Tobias Fritz, Resource convertibility (part 1),

*Azimuth*, 7 April 2015.Tobias Fritz, Resource convertibility (part 2),

*Azimuth*, 10 April 2015.Tobias Fritz, Resource convertibility (part 3),

*Azimuth*, 13 April 2015.

## Comments

If there is no path from \(x\) to \(y\), then we could view it as being the case that no matter how long we take, we will

get from from \(x\) to \(y\), i.e.\(\mathcal{X}(x,y) = \infty\).never`>**Puzzle 93.** How should we define \\(\mathcal{X}(x,y)\\) when there is no path from \\(x\\) to \\(y\\)? How can we define \\(\mathcal{X}(x,y)\\), more rigorously than I've done, yet also very simply, so that this case is not an "exception"? If there is no path from \\(x\\) to \\(y\\), then we could view it as being the case that no matter how long we take, we will ***never*** get from from \\(x\\) to \\(y\\), i.e.\\(\mathcal{X}(x,y) = \infty\\).`

That's the right answer! And that's one reason it's so nice to have \(\infty\) in our set of "costs" (or "times").

So, I invite others to answer the second part of the question! I was very sloppy about the definition of \(\mathcal{X}(x,y)\). If we do it carefully, the answer "\(\infty\)" should pop out in this case

automatically, without any special extra rule.`That's the right answer! And that's one reason it's so nice to have \\(\infty\\) in our set of "costs" (or "times"). So, I invite others to answer the second part of the question! I was very sloppy about the definition of \\(\mathcal{X}(x,y)\\). If we do it carefully, the answer "\\(\infty\\)" should pop out in this case _automatically_, without any special extra rule.`

John:

Unless we're working in \(\mathbb{Z}/10\mathbb{Z}\), I think that should equal 11!

`John: > The other goes from B to D to C and its cost is 5+6=1 Unless we're working in \\(\mathbb{Z}/10\mathbb{Z}\\), I think that should equal 11!`

We should take \(\mathcal{X}(x, y)\) to be the meet -- the greatest lower bound -- over all paths in the graph from \(x\) to \(y\). When there are no such paths, every value is a lower bound of this set, so we just take the greatest -- in this case, that's \(\infty\).

More generally:

\[ \mathcal{X}(x, y) = \bigwedge \left\{ \bigotimes p \mid p \text{ is a path from } x \text{ to } y \right\} \]

`> So, I invite others to answer the second part of the question! I was very sloppy about the definition of \\(\mathcal{X}(x,y)\\). If we do it carefully, the answer "\\(\infty\\)" should pop out in this case _automatically_, without any special extra rule. We should take \\(\mathcal{X}(x, y)\\) to be the meet -- the greatest lower bound -- over all paths in the graph from \\(x\\) to \\(y\\). When there are no such paths, every value is a lower bound of this set, so we just take the greatest -- in this case, that's \\(\infty\\). More generally: \\[ \mathcal{X}(x, y) = \bigwedge \left\\{ \bigotimes p \mid p \text{ is a path from } x \text{ to } y \right\\} \\]`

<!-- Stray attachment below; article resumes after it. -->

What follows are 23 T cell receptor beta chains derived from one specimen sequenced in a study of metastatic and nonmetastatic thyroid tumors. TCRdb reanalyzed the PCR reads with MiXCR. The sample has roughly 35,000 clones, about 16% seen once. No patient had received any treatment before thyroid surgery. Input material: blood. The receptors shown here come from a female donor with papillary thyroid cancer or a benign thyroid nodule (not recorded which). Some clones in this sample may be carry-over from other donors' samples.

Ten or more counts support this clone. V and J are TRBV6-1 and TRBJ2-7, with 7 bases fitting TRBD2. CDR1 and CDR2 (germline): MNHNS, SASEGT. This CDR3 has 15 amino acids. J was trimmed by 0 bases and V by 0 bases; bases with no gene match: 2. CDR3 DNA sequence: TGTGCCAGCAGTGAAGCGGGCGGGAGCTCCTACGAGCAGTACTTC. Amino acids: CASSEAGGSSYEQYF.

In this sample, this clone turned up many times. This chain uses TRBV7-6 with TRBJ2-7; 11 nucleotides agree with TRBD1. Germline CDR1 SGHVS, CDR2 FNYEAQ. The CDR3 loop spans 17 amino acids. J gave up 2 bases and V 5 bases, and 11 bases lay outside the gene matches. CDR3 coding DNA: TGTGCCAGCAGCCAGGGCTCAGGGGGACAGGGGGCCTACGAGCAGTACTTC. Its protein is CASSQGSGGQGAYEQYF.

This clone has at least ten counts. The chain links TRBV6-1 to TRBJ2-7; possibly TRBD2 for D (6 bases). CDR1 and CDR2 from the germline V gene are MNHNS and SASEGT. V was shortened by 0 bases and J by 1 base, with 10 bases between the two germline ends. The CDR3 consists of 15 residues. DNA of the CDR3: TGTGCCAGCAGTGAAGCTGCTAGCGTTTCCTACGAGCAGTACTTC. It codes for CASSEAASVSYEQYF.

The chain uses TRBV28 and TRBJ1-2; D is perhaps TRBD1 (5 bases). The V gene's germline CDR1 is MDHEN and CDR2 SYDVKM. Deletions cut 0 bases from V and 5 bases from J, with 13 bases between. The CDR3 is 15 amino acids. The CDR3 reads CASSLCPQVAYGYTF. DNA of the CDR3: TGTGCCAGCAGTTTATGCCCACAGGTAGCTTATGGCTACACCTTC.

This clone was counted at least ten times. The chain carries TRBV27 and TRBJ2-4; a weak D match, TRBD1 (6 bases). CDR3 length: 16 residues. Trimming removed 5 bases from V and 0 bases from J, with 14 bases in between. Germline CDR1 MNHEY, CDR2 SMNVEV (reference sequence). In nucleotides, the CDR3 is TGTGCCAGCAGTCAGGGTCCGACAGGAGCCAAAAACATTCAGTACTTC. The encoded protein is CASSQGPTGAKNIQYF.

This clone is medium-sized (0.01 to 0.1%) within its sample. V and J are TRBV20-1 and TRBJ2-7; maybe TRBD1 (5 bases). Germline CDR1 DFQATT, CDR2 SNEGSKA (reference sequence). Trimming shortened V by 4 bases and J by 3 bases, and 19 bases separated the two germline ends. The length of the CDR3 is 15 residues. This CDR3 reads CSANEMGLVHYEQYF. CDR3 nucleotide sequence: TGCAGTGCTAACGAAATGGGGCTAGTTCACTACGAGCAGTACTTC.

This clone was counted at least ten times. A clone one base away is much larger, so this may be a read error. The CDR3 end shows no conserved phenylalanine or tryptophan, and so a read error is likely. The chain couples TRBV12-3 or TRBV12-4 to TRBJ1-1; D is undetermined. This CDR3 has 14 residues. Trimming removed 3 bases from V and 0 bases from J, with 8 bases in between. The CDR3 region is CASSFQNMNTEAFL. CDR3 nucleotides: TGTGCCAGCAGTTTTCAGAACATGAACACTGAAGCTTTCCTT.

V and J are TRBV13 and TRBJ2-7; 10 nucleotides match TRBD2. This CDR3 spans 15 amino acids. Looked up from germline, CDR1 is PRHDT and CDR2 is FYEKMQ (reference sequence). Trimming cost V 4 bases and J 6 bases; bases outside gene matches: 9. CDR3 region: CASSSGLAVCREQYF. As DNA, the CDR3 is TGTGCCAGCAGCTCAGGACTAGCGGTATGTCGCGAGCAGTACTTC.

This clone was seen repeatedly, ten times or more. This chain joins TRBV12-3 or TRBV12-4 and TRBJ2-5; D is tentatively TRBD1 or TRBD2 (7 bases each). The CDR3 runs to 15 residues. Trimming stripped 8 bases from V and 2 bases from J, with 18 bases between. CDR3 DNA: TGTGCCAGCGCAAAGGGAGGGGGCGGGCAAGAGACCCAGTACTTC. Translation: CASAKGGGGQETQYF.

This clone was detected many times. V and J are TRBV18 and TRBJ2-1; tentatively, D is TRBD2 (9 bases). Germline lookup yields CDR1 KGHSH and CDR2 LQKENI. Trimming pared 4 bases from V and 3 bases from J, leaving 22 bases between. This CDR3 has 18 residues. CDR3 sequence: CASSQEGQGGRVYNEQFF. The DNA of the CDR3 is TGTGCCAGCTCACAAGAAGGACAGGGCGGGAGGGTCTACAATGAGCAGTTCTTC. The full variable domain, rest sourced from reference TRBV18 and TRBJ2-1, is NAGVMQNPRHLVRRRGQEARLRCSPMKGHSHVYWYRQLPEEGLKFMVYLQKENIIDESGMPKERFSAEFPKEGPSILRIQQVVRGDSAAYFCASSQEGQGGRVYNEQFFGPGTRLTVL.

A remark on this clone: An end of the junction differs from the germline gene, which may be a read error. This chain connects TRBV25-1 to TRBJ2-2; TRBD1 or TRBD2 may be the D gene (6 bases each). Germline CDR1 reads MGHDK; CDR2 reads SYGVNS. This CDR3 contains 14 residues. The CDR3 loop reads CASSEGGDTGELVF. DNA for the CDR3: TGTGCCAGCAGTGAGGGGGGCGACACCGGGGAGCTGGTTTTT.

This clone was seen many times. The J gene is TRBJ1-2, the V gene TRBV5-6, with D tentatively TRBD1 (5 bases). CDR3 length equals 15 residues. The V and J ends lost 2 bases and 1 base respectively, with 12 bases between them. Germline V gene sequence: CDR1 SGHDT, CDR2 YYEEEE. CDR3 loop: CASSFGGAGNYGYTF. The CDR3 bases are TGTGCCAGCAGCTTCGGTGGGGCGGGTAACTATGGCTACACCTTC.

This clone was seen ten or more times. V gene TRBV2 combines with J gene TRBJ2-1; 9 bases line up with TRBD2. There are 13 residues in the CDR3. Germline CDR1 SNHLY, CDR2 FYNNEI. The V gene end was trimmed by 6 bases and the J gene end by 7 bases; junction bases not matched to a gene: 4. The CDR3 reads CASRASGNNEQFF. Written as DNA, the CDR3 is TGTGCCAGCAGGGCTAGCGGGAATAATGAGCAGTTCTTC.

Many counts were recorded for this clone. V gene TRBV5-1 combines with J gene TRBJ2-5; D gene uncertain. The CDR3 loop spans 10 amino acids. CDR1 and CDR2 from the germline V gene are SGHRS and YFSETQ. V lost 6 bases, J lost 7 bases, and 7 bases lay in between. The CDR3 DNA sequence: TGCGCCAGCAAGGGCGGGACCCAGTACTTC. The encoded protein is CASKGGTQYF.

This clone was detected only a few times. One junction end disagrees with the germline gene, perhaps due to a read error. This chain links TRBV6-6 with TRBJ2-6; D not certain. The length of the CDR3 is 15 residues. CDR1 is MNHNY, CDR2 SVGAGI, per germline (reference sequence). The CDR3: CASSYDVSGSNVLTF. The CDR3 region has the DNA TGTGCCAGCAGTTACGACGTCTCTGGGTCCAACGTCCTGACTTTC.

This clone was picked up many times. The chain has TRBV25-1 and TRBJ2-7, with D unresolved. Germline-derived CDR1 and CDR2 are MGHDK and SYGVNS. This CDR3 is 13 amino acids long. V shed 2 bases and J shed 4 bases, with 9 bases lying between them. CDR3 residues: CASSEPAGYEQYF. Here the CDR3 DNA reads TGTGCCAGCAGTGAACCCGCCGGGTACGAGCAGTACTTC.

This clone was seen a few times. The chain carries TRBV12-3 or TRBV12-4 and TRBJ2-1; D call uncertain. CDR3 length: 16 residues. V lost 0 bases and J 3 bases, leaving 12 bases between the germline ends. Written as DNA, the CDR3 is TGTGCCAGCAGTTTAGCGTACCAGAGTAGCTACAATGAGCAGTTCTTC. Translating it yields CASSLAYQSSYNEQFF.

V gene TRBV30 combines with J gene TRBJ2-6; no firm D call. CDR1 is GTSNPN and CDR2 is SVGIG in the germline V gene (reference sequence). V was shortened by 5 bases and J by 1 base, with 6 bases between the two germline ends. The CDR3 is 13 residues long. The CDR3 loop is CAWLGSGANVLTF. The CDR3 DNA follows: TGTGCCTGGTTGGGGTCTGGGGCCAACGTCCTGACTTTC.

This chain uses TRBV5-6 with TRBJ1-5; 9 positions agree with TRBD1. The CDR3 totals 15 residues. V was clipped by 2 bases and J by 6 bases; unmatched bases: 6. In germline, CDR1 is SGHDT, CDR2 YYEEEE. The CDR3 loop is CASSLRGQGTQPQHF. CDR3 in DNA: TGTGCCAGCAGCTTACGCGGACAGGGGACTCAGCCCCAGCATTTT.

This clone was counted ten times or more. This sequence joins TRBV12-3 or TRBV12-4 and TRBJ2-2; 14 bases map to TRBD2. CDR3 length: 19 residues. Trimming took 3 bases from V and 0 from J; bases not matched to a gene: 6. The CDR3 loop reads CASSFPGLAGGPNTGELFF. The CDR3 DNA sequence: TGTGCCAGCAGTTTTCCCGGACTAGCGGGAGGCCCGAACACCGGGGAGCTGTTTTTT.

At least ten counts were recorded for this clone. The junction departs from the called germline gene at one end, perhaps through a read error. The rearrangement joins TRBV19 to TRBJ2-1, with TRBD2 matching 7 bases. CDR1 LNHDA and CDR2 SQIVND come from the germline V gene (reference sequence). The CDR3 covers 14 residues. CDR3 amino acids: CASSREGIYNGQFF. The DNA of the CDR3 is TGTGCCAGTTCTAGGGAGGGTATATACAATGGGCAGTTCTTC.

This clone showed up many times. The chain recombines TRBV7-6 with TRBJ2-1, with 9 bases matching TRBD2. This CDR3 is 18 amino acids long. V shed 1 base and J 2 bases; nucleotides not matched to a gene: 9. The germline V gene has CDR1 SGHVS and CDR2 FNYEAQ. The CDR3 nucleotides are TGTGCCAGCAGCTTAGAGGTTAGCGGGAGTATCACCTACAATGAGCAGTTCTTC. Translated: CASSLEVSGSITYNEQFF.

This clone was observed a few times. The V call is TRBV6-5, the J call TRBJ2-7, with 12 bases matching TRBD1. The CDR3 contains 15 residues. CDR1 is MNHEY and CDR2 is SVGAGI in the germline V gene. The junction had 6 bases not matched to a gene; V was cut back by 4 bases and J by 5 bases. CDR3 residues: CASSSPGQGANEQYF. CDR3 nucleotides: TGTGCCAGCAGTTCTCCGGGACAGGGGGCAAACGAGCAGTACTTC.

Jonathan - right! Defining \(\mathcal{X}(x,y)\) in terms of a

meetis also useful in the case when there areinfinitely manypaths from \(x\) to \(y\). As long as our symmetric monoidal preorder has all meets, we're fine. And a "quantale" has all meets.Here's how I'd give the formula. In category theory, a

graphis a set \(V\) ofverticesand a set \(E\) ofedges, together with maps \(s,t : E \to V\) giving the source and target (starting-point and ending-point) of each edge. Given a graph, apathfrom a vertex \(x\) to a vertex \(y\) is a finite sequence of edges \((e_1, \dots, e_n)\) with$$ s(e_1) = x, \quad t(e_1) = s(e_2), \quad \dots, \quad t(e_{n-1}) = s(e_n), \quad t(e_n) = y. $$ For any symmetric monoidal poset \(\mathcal{V}\), a

\(\mathcal{V}\)-weighted graphis a graph together with a map$$ \ell: E \to \mathcal{V} $$ assigning each edge an element of \(\mathcal{V}\). We define the

lengthof a path \(p = (e_1, \dots, e_n)\) in a \(\mathcal{V}\)-weighted graph to be$$ L(p) = \ell(e_1) \otimes \cdots \otimes \ell(e_n) .$$ Then we define

$$ \mathcal{X}(x,y) = \bigwedge \{ L(p) : \; p \textrm{ is a path from } x \textrm{ to } y \} .$$ This will exist if \(\mathcal{V}\) has all meets.

Puzzle 97.Under what conditions on \(\mathcal{V}\) will this construction of \(\mathcal{X}(x,y) \) give a \(\mathcal{V}\)-category?A unital commutative quantale will do the job, but it's more fun to check the two \(\mathcal{V}\)-category axioms and see what will make them work.

`Jonathan - right! Defining \\(\mathcal{X}(x,y)\\) in terms of a _meet_ is also useful in the case when there are _infinitely many_ paths from \\(x\\) to \\(y\\). As long as our symmetric monoidal preorder has all meets, we're fine. And a "quantale" has all meets. Here's how I'd give the formula. In category theory, a **graph** is a set \\(V\\) of **vertices** and a set \\(E\\) of **edges**, together with maps \\(s,t : E \to V\\) giving the source and target (starting-point and ending-point) of each edge. Given a graph, a **path** from a vertex \\(x\\) to a vertex \\(y\\) is a finite sequence of edges \\((e_1, \dots, e_n)\\) with \[ s(e_1) = x, \quad t(e_1) = s(e_2), \quad \dots, \quad t(e_{n-1}) = s(e_n), \quad t(e_n) = y. \] For any symmetric monoidal poset \\(\mathcal{V}\\), a **\\(\mathcal{V}\\)-weighted graph** is a graph together with a map \[ \ell: E \to \mathcal{V} \] assigning each edge an element of \\(\mathcal{V}\\). We define the **length** of a path \\(p = (e_1, \dots, e_n)\\) in a \\(\mathcal{V}\\)-weighted graph to be \[ L(p) = \ell(e_1) \otimes \cdots \otimes \ell(e_n) .\] Then we define \[ \mathcal{X}(x,y) = \bigwedge \\{ L(p) : \; p \textrm{ is a path from } x \textrm{ to } y \\} .\] This will exist if \\(\mathcal{V}\\) has all meets. **Puzzle 97.** Under what conditions on \\(\mathcal{V}\\) will this construction of \\(\mathcal{X}(x,y) \\) give a \\(\mathcal{V}\\)-category? A unital commutative quantale will do the job, but it's more fun to check the two \\(\mathcal{V}\\)-category axioms and see what will make them work.`